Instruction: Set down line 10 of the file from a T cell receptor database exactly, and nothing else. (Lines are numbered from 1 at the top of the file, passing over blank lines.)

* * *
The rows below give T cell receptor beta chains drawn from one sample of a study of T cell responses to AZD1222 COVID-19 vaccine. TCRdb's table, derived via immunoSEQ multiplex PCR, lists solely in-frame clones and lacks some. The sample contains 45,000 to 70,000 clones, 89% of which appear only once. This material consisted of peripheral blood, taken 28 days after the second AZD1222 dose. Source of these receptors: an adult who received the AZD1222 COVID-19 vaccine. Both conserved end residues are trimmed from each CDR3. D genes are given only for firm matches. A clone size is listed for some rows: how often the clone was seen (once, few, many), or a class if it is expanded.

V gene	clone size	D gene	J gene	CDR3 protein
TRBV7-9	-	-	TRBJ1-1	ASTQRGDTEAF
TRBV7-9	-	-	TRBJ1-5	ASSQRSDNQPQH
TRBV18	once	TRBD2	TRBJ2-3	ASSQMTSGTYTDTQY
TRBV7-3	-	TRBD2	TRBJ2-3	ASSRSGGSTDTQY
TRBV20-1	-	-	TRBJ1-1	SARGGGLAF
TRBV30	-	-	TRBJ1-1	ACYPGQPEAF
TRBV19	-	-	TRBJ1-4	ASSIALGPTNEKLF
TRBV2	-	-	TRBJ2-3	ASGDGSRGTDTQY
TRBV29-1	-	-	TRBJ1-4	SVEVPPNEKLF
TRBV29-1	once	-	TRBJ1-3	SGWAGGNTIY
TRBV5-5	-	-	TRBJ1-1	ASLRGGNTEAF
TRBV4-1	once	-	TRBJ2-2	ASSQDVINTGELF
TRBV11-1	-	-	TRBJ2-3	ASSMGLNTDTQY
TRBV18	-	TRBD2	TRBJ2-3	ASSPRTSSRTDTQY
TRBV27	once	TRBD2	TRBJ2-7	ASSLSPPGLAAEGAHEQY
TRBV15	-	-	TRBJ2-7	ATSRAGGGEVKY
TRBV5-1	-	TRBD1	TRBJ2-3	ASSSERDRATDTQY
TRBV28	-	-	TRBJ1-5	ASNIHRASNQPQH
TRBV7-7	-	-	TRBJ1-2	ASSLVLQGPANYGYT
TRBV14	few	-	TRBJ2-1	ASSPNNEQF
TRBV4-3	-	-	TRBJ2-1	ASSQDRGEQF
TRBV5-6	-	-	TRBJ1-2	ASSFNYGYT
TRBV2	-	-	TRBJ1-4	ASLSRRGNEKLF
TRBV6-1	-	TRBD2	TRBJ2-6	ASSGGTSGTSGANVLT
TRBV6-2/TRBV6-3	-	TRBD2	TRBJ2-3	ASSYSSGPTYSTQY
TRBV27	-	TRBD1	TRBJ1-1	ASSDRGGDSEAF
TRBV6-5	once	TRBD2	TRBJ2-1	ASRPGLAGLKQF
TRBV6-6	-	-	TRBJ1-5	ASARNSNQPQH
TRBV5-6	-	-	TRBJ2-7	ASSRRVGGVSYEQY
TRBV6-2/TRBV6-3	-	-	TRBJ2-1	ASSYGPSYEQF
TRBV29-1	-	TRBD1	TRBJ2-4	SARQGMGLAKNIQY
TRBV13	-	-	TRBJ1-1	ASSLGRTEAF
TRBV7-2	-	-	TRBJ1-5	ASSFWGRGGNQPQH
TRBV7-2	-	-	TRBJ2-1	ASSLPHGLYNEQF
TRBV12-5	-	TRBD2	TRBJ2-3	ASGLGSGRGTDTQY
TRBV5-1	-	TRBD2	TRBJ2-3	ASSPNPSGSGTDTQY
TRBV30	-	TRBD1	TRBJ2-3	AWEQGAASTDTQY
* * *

TRBV2	-	-	TRBJ2-3	ASGDGSRGTDTQY